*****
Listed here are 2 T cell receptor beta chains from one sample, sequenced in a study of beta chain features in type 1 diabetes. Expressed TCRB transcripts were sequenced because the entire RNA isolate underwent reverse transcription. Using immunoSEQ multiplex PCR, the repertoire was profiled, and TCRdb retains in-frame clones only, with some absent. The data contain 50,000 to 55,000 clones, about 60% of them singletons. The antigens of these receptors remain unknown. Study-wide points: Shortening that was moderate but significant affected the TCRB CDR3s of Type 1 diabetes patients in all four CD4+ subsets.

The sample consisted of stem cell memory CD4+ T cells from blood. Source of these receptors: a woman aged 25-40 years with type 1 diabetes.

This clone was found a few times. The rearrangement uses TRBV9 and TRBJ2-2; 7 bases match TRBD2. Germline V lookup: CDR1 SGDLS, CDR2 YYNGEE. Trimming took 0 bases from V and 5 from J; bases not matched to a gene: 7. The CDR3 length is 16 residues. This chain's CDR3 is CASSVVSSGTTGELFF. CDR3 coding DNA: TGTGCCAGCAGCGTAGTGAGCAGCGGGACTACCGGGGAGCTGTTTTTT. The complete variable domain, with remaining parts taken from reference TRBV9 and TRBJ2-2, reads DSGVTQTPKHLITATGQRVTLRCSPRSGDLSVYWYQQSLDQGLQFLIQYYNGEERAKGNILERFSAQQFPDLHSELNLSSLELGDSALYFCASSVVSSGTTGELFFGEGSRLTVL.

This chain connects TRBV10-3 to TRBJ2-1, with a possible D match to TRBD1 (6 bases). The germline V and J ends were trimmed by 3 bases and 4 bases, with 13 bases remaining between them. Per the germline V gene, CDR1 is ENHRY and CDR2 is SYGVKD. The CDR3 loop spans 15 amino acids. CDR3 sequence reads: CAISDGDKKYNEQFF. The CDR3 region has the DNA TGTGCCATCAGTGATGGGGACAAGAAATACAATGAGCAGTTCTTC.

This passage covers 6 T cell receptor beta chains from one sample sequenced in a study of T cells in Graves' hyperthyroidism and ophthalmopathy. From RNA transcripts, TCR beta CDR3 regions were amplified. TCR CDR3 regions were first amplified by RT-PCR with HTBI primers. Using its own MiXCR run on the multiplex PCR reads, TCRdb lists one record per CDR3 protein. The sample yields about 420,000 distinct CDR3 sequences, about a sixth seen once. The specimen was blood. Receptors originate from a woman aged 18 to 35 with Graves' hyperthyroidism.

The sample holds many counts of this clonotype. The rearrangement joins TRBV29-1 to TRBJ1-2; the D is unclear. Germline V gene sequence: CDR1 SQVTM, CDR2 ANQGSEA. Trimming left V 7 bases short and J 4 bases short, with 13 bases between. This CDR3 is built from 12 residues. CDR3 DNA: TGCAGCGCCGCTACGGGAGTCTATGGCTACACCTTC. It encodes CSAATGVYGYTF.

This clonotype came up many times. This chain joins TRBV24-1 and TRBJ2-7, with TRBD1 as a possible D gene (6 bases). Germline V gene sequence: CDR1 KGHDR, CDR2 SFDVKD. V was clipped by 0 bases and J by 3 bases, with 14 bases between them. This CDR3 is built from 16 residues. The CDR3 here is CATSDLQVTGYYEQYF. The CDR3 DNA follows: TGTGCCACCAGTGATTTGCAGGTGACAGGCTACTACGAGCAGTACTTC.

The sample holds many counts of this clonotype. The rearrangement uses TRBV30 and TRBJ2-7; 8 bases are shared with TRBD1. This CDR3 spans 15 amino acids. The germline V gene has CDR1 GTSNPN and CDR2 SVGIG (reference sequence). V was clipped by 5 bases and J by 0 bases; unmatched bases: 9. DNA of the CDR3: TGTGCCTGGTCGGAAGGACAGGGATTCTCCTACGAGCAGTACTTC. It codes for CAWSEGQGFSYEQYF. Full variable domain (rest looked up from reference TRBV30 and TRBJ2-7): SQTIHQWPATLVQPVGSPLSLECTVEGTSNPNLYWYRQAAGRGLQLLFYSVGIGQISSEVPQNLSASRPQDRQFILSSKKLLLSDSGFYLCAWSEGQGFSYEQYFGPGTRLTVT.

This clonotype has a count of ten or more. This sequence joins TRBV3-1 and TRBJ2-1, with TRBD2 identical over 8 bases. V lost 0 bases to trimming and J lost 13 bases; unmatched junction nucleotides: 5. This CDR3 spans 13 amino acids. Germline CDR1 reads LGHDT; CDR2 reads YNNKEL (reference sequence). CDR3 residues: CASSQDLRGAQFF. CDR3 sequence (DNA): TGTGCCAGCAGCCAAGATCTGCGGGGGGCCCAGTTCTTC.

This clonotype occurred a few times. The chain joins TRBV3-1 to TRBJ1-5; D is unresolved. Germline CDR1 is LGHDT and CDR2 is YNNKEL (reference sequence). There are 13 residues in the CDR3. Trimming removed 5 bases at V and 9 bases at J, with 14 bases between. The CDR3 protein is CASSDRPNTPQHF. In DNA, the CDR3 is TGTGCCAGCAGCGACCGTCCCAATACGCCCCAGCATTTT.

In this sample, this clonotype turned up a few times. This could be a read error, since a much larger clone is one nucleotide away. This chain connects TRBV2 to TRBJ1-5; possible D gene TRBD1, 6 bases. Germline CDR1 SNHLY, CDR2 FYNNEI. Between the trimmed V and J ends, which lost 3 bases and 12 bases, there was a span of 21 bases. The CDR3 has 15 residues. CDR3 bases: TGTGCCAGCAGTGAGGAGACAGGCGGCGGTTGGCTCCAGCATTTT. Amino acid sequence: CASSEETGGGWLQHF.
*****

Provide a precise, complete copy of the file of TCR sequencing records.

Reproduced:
Listed here are 2 T cell receptor beta chains from one sample, sequenced in a study of beta chain features in type 1 diabetes. Expressed TCRB transcripts were sequenced because the entire RNA isolate underwent reverse transcription. Using immunoSEQ multiplex PCR, the repertoire was profiled, and TCRdb retains in-frame clones only, with some absent. The data contain 50,000 to 55,000 clones, about 60% of them singletons. The antigens of these receptors remain unknown. Study-wide points: Shortening that was moderate but significant affected the TCRB CDR3s of Type 1 diabetes patients in all four CD4+ subsets.

The sample consisted of stem cell memory CD4+ T cells from blood. Source of these receptors: a woman aged 25-40 years with type 1 diabetes.

This clone was found a few times. The rearrangement uses TRBV9 and TRBJ2-2; 7 bases match TRBD2. Germline V lookup: CDR1 SGDLS, CDR2 YYNGEE. Trimming took 0 bases from V and 5 from J; bases not matched to a gene: 7. The CDR3 length is 16 residues. This chain's CDR3 is CASSVVSSGTTGELFF. CDR3 coding DNA: TGTGCCAGCAGCGTAGTGAGCAGCGGGACTACCGGGGAGCTGTTTTTT. The complete variable domain, with remaining parts taken from reference TRBV9 and TRBJ2-2, reads DSGVTQTPKHLITATGQRVTLRCSPRSGDLSVYWYQQSLDQGLQFLIQYYNGEERAKGNILERFSAQQFPDLHSELNLSSLELGDSALYFCASSVVSSGTTGELFFGEGSRLTVL.

This chain connects TRBV10-3 to TRBJ2-1, with a possible D match to TRBD1 (6 bases). The germline V and J ends were trimmed by 3 bases and 4 bases, with 13 bases remaining between them. Per the germline V gene, CDR1 is ENHRY and CDR2 is SYGVKD. The CDR3 loop spans 15 amino acids. CDR3 sequence reads: CAISDGDKKYNEQFF. The CDR3 region has the DNA TGTGCCATCAGTGATGGGGACAAGAAATACAATGAGCAGTTCTTC.

This passage covers 6 T cell receptor beta chains from one sample sequenced in a study of T cells in Graves' hyperthyroidism and ophthalmopathy. From RNA transcripts, TCR beta CDR3 regions were amplified. TCR CDR3 regions were first amplified by RT-PCR with HTBI primers. Using its own MiXCR run on the multiplex PCR reads, TCRdb lists one record per CDR3 protein. The sample yields about 420,000 distinct CDR3 sequences, about a sixth seen once. The specimen was blood. Receptors originate from a woman aged 18 to 35 with Graves' hyperthyroidism.

The sample holds many counts of this clonotype. The rearrangement joins TRBV29-1 to TRBJ1-2; the D is unclear. Germline V gene sequence: CDR1 SQVTM, CDR2 ANQGSEA. Trimming left V 7 bases short and J 4 bases short, with 13 bases between. This CDR3 is built from 12 residues. CDR3 DNA: TGCAGCGCCGCTACGGGAGTCTATGGCTACACCTTC. It encodes CSAATGVYGYTF.

This clonotype came up many times. This chain joins TRBV24-1 and TRBJ2-7, with TRBD1 as a possible D gene (6 bases). Germline V gene sequence: CDR1 KGHDR, CDR2 SFDVKD. V was clipped by 0 bases and J by 3 bases, with 14 bases between them. This CDR3 is built from 16 residues. The CDR3 here is CATSDLQVTGYYEQYF. The CDR3 DNA follows: TGTGCCACCAGTGATTTGCAGGTGACAGGCTACTACGAGCAGTACTTC.

The sample holds many counts of this clonotype. The rearrangement uses TRBV30 and TRBJ2-7; 8 bases are shared with TRBD1. This CDR3 spans 15 amino acids. The germline V gene has CDR1 GTSNPN and CDR2 SVGIG (reference sequence). V was clipped by 5 bases and J by 0 bases; unmatched bases: 9. DNA of the CDR3: TGTGCCTGGTCGGAAGGACAGGGATTCTCCTACGAGCAGTACTTC. It codes for CAWSEGQGFSYEQYF. Full variable domain (rest looked up from reference TRBV30 and TRBJ2-7): SQTIHQWPATLVQPVGSPLSLECTVEGTSNPNLYWYRQAAGRGLQLLFYSVGIGQISSEVPQNLSASRPQDRQFILSSKKLLLSDSGFYLCAWSEGQGFSYEQYFGPGTRLTVT.

This clonotype has a count of ten or more. This sequence joins TRBV3-1 and TRBJ2-1, with TRBD2 identical over 8 bases. V lost 0 bases to trimming and J lost 13 bases; unmatched junction nucleotides: 5. This CDR3 spans 13 amino acids. Germline CDR1 reads LGHDT; CDR2 reads YNNKEL (reference sequence). CDR3 residues: CASSQDLRGAQFF. CDR3 sequence (DNA): TGTGCCAGCAGCCAAGATCTGCGGGGGGCCCAGTTCTTC.

This clonotype occurred a few times. The chain joins TRBV3-1 to TRBJ1-5; D is unresolved. Germline CDR1 is LGHDT and CDR2 is YNNKEL (reference sequence). There are 13 residues in the CDR3. Trimming removed 5 bases at V and 9 bases at J, with 14 bases between. The CDR3 protein is CASSDRPNTPQHF. In DNA, the CDR3 is TGTGCCAGCAGCGACCGTCCCAATACGCCCCAGCATTTT.

In this sample, this clonotype turned up a few times. This could be a read error, since a much larger clone is one nucleotide away. This chain connects TRBV2 to TRBJ1-5; possible D gene TRBD1, 6 bases. Germline CDR1 SNHLY, CDR2 FYNNEI. Between the trimmed V and J ends, which lost 3 bases and 12 bases, there was a span of 21 bases. The CDR3 has 15 residues. CDR3 bases: TGTGCCAGCAGTGAGGAGACAGGCGGCGGTTGGCTCCAGCATTTT. Amino acid sequence: CASSEETGGGWLQHF.